The Mikuska Group  

Overhead vs. investment

The charitable sector is often critiqued on a scale that measures how much of their budget goes to “overhead” as opposed to the “cause.” The reasoning is that those who direct the most money to the cause are benefiting the most people. Low overhead = good charity. High overhead = bad charity.

Charities and other not-for-profit organizations are especially criticized for spending money to raise funds, including hiring professional fundraisers and support staff, developing the infrastructure to support philanthropy and engagement, and communications. The spending is seen as an expense, rather than an investment. And as a result, organizations find it hard to grow, which makes it hard to achieve their missions.

In his recent book, Charity Case, and  TED Talk, Dan Pallotta makes the case for a new way of thinking about charities, one that makes it possible for the whole sector to grow.

He says in the talk that nonprofit organizations labour under a belief system that keeps them from increasing their value, and therefore “keeps them tiny.” There are two sets of rules, he says, that discriminate against the nonprofit sector in five ways:

  • Compensation – the idea of paying people well to help others is abhorrent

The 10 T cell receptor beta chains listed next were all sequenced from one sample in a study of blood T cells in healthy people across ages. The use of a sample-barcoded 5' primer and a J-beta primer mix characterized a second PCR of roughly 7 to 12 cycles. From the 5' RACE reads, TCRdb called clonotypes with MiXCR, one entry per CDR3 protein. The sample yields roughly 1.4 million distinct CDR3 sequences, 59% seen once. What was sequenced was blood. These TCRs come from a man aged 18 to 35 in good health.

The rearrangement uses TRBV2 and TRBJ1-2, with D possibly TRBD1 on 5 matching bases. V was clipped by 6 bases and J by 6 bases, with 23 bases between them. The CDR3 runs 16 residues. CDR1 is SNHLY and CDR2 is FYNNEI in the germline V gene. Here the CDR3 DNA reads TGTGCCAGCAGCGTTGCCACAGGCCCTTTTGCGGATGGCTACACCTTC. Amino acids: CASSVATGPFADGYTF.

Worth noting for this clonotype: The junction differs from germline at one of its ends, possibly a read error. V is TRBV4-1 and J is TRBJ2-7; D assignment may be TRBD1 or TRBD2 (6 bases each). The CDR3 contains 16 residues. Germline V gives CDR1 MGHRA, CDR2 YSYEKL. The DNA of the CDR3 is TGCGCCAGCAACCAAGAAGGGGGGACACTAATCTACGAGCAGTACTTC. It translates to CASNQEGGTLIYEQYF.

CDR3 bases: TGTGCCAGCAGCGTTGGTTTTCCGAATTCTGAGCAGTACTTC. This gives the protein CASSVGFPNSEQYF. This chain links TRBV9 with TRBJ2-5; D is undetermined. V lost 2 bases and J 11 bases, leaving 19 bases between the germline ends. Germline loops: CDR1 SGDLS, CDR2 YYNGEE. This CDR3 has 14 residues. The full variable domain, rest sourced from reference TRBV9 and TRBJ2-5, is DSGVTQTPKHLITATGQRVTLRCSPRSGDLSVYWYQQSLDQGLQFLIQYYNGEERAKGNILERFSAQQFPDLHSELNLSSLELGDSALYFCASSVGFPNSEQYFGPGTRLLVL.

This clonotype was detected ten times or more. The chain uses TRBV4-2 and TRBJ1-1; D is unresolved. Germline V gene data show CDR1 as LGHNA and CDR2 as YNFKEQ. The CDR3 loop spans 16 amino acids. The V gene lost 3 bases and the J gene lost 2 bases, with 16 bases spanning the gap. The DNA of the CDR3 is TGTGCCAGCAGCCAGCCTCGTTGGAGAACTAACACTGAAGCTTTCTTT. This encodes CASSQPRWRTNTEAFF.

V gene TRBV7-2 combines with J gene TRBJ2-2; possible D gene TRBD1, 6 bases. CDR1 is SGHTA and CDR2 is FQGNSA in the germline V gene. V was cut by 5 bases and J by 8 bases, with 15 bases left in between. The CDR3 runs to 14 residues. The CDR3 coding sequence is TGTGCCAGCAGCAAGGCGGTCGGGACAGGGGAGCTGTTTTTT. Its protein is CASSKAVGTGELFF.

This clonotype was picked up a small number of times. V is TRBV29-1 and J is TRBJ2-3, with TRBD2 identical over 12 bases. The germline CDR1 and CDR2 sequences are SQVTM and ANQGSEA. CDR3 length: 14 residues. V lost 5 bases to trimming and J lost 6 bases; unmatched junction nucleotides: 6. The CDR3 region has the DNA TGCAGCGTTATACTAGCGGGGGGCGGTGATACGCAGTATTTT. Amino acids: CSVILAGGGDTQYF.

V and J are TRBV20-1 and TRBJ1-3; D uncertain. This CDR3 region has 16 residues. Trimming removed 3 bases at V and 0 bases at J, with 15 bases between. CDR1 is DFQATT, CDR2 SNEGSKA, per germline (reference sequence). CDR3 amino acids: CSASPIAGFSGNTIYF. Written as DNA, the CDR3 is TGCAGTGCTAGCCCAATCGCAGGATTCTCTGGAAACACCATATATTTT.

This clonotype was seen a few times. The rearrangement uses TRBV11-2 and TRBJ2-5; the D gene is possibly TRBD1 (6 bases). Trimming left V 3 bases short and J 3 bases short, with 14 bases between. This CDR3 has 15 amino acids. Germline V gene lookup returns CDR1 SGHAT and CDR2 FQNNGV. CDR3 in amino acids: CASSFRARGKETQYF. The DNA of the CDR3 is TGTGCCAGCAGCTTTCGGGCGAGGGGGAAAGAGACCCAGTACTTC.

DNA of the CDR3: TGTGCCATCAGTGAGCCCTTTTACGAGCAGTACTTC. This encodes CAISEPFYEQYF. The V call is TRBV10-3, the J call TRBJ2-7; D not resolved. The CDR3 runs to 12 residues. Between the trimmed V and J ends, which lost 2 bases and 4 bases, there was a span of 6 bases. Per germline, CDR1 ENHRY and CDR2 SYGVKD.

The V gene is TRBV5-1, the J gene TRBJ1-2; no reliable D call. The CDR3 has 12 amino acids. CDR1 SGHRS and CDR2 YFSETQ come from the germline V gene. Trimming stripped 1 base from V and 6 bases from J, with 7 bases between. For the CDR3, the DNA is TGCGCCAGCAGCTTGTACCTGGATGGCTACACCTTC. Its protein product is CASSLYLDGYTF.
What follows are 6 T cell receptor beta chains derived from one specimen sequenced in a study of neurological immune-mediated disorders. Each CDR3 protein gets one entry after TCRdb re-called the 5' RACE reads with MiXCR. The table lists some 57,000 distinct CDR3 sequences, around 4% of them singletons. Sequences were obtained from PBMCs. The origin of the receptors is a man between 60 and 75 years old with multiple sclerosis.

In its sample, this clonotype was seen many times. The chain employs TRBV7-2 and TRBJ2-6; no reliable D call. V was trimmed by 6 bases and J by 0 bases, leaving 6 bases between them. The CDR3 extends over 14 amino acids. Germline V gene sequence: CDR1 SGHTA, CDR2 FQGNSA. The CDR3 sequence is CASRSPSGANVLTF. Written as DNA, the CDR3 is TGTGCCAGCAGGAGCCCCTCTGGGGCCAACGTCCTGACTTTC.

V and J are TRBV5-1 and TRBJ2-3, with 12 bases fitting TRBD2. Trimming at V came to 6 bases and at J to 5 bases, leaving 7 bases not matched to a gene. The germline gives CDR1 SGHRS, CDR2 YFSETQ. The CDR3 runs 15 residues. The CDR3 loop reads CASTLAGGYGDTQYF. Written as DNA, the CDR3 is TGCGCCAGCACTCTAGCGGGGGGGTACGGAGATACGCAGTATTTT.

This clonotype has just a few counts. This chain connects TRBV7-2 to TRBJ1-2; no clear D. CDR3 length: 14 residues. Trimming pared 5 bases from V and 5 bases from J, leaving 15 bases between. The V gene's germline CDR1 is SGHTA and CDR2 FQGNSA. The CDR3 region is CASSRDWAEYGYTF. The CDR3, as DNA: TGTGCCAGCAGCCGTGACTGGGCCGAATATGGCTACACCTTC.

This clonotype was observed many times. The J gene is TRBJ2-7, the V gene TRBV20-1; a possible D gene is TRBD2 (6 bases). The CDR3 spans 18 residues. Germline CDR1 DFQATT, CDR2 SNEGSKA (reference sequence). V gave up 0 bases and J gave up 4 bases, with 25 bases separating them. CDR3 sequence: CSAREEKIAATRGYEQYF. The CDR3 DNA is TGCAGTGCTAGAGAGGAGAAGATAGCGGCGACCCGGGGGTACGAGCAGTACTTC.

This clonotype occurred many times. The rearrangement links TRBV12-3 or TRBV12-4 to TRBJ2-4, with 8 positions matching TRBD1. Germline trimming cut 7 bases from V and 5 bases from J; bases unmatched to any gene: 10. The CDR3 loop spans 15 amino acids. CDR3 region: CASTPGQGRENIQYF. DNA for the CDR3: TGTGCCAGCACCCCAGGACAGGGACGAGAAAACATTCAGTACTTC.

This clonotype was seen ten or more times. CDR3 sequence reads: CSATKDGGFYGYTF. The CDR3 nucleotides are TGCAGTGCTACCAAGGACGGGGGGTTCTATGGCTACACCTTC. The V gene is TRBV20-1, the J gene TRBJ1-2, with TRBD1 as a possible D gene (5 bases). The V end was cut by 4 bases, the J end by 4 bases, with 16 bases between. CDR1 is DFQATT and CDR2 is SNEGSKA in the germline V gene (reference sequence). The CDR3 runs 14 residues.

• Advertising and marketing – donors don’t want their funds to go to advertising even if advertising can bring in more money
  • Risk-taking to pursue new ideas for generating revenue – society expects instant profit to the nonprofit, and there’s low tolerance for new ideas that may fail
  • Time – there’s no appetite for nonprofits to take time to build
  • Profit – nonprofits can’t pay people profit to access their capital, so they are shut out of the capital markets

Pallotta argues that rather than overhead taking away from the cause, it actually is part of it, especially if it’s used for growth. He says that rather than looking at what portion of the pie is overhead and the rest for the cause, why not look at increasing the size of the pie?

What does it matter that a cancer charity has a 40 per cent overhead if is raises multi-million dollars for research? Pallotta says don’t confuse morality with frugality. He likens it to a bake sale that has 5 per cent overhead but only raises $71 for charity.

Watch the TED talk and share it with others in your organization. Start thinking about investing and not about “overhead.”

Julie Mikuska


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